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Samir LanGus Group / Moroccan night celebration.



September 3, 2022
7:00 pm - 10:00 pm
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40-19 Gleane St. Elmhurst, NY
New York, NY 11373 United States
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+01 347-808-0518
Samir LanGus Group / Moroccan night celebration.
Presented by Terraza 7 Outdoor
Saturday, September 3rd, 2022. At 7:00
$15: Patio cover charge
$20: Suggested donation.

Samir LanGus / Sintir; Karkaba

Samir LanGus is a Grammy nominated musician, born and raised in the city of Agadir, Morocco. Music has always been a part of the constant variety of street sounds of his city, from merchants to entertainers and calls to prayer. LanGus began learning Gnawa, a traditional, spiritual trance music, when he was 8 years old from the Gnawa masters of Morocco.
For the uninitiated, Gnawa music is the ritual trance music of Morocco’s black communities, originally descended from slaves and soldiers once brought to Morocco from Northern Mali and Mauritania. Often called “The Moroccan Blues”, Gnawa music has a raw, hypnotic power that fascinated outsiders as diverse as writer/composer Paul Bowles, jazz giant Randy Weston and rock god Jimi Hendrix. The music is utterly singular, played on an array of unique instruments — from the lute-like sintir that the band leader uses to call the tune, to the metal karqaba, castanets with which the kouyos (chorus) keep time and pound out clattering, hypnotic rhythms. The music believed to heal people possessed by jinn, or spirits in all night ceremonies called lila.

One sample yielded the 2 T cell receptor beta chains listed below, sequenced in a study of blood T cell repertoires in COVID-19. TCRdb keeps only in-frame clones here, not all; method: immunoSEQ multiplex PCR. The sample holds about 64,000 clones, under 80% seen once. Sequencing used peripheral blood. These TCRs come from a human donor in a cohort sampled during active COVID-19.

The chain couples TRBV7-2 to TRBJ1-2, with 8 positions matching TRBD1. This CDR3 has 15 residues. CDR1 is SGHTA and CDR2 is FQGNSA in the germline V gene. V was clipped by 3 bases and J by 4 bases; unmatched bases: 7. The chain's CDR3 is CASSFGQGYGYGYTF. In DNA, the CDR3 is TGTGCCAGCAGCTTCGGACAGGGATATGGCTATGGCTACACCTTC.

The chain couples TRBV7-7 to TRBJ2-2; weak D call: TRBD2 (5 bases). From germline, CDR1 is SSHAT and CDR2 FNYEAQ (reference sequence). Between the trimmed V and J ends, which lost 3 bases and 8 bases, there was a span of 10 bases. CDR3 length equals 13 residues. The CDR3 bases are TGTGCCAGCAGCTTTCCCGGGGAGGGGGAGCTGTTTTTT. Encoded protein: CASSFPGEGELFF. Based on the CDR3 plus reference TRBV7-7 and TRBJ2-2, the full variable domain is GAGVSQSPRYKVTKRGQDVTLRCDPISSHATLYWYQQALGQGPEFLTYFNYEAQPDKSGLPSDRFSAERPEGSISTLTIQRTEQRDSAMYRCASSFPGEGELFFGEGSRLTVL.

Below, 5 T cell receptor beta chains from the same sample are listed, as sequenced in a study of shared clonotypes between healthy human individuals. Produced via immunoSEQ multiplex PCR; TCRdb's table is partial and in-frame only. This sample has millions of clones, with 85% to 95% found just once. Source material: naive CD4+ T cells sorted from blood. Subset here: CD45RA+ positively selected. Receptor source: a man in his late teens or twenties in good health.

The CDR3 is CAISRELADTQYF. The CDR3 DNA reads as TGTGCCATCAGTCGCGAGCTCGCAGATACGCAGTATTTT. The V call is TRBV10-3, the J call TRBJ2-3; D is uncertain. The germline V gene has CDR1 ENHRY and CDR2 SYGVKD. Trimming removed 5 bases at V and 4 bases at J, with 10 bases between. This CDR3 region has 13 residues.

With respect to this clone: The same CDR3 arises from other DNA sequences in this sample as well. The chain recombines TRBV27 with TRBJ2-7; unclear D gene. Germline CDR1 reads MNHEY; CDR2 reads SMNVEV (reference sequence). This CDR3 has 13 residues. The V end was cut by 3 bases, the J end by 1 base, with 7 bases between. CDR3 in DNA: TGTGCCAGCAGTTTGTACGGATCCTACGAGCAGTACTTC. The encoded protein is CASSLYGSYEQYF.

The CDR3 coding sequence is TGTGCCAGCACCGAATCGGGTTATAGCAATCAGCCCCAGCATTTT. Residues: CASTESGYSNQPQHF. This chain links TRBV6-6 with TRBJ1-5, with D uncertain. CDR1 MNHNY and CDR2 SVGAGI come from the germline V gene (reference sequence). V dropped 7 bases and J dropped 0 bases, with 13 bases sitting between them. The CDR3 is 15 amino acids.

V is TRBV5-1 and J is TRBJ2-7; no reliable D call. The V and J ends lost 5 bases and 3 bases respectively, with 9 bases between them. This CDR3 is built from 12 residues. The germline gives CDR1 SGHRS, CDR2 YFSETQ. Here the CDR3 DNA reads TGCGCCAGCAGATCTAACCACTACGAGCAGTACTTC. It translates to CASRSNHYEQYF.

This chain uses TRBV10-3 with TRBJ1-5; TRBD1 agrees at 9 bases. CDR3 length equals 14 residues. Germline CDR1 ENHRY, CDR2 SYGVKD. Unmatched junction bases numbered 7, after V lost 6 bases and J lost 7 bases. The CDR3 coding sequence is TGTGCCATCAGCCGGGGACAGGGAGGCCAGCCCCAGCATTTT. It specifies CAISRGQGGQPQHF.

But “Gnawa is not just the music,” says Samir. “It’s the culture. You can’t play just the sintir, you also need the karqaba (karakeb is the plural of karkaba) to have the Gnawa spirit.” He describes the sintir, a stringed percussion instrument made of wood and camel skin with goat gut strings, as a “powerful instrument” with an amazing sound. “You feel it in your heart,” he says.
LanGus makes great use of this traditional repertoire, and adds his own, contemporary spin with additional jazz instrumentation. Taken as a whole, this exciting new artist fuses a centuries old North African tradition with the pulse and attitude of New York City now. He would like to collaborate with diverse musicians improvising new sound that respects the Gnawa tradition.